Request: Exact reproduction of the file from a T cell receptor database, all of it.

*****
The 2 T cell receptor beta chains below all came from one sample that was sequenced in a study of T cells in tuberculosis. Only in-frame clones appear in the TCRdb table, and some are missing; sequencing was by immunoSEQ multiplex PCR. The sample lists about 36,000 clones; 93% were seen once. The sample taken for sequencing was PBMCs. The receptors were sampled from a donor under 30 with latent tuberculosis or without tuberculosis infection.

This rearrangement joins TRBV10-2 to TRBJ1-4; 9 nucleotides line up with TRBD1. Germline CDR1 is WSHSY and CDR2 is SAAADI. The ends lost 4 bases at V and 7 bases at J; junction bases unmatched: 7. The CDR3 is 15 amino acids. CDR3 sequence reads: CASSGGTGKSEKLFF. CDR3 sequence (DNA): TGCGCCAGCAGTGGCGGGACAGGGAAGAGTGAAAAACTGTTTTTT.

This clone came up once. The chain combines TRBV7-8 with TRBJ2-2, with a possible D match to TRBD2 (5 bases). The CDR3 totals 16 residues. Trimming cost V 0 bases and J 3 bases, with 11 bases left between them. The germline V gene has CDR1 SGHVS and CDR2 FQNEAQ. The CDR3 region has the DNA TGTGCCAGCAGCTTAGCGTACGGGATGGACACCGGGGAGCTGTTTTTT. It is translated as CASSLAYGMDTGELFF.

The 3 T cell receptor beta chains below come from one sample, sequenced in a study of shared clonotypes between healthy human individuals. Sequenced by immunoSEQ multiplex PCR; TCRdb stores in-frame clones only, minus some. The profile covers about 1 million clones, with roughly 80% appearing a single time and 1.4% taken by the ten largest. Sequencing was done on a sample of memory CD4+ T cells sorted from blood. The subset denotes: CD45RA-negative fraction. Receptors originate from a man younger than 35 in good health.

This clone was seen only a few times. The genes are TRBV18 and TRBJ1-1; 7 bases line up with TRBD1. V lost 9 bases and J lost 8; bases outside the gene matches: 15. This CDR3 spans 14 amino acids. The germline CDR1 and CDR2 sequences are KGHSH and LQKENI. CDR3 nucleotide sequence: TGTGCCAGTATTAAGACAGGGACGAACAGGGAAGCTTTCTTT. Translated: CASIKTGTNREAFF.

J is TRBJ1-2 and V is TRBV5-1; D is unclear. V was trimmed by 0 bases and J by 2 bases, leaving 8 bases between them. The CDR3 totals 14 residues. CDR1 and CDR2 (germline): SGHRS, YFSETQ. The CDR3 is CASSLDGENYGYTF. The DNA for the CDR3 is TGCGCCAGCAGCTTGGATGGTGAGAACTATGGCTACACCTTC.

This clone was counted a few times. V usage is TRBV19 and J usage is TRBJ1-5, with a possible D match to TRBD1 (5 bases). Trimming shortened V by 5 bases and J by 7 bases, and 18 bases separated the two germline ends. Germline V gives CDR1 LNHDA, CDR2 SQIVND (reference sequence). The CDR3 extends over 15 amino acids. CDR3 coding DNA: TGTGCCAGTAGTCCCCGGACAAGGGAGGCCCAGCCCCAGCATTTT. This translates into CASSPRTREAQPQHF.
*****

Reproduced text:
The 2 T cell receptor beta chains below all came from one sample that was sequenced in a study of T cells in tuberculosis. Only in-frame clones appear in the TCRdb table, and some are missing; sequencing was by immunoSEQ multiplex PCR. The sample lists about 36,000 clones; 93% were seen once. The sample taken for sequencing was PBMCs. The receptors were sampled from a donor under 30 with latent tuberculosis or without tuberculosis infection.

This rearrangement joins TRBV10-2 to TRBJ1-4; 9 nucleotides line up with TRBD1. Germline CDR1 is WSHSY and CDR2 is SAAADI. The ends lost 4 bases at V and 7 bases at J; junction bases unmatched: 7. The CDR3 is 15 amino acids. CDR3 sequence reads: CASSGGTGKSEKLFF. CDR3 sequence (DNA): TGCGCCAGCAGTGGCGGGACAGGGAAGAGTGAAAAACTGTTTTTT.

This clone came up once. The chain combines TRBV7-8 with TRBJ2-2, with a possible D match to TRBD2 (5 bases). The CDR3 totals 16 residues. Trimming cost V 0 bases and J 3 bases, with 11 bases left between them. The germline V gene has CDR1 SGHVS and CDR2 FQNEAQ. The CDR3 region has the DNA TGTGCCAGCAGCTTAGCGTACGGGATGGACACCGGGGAGCTGTTTTTT. It is translated as CASSLAYGMDTGELFF.

The 3 T cell receptor beta chains below come from one sample, sequenced in a study of shared clonotypes between healthy human individuals. Sequenced by immunoSEQ multiplex PCR; TCRdb stores in-frame clones only, minus some. The profile covers about 1 million clones, with roughly 80% appearing a single time and 1.4% taken by the ten largest. Sequencing was done on a sample of memory CD4+ T cells sorted from blood. The subset denotes: CD45RA-negative fraction. Receptors originate from a man younger than 35 in good health.

This clone was seen only a few times. The genes are TRBV18 and TRBJ1-1; 7 bases line up with TRBD1. V lost 9 bases and J lost 8; bases outside the gene matches: 15. This CDR3 spans 14 amino acids. The germline CDR1 and CDR2 sequences are KGHSH and LQKENI. CDR3 nucleotide sequence: TGTGCCAGTATTAAGACAGGGACGAACAGGGAAGCTTTCTTT. Translated: CASIKTGTNREAFF.

J is TRBJ1-2 and V is TRBV5-1; D is unclear. V was trimmed by 0 bases and J by 2 bases, leaving 8 bases between them. The CDR3 totals 14 residues. CDR1 and CDR2 (germline): SGHRS, YFSETQ. The CDR3 is CASSLDGENYGYTF. The DNA for the CDR3 is TGCGCCAGCAGCTTGGATGGTGAGAACTATGGCTACACCTTC.

This clone was counted a few times. V usage is TRBV19 and J usage is TRBJ1-5, with a possible D match to TRBD1 (5 bases). Trimming shortened V by 5 bases and J by 7 bases, and 18 bases separated the two germline ends. Germline V gives CDR1 LNHDA, CDR2 SQIVND (reference sequence). The CDR3 extends over 15 amino acids. CDR3 coding DNA: TGTGCCAGTAGTCCCCGGACAAGGGAGGCCCAGCCCCAGCATTTT. This translates into CASSPRTREAQPQHF.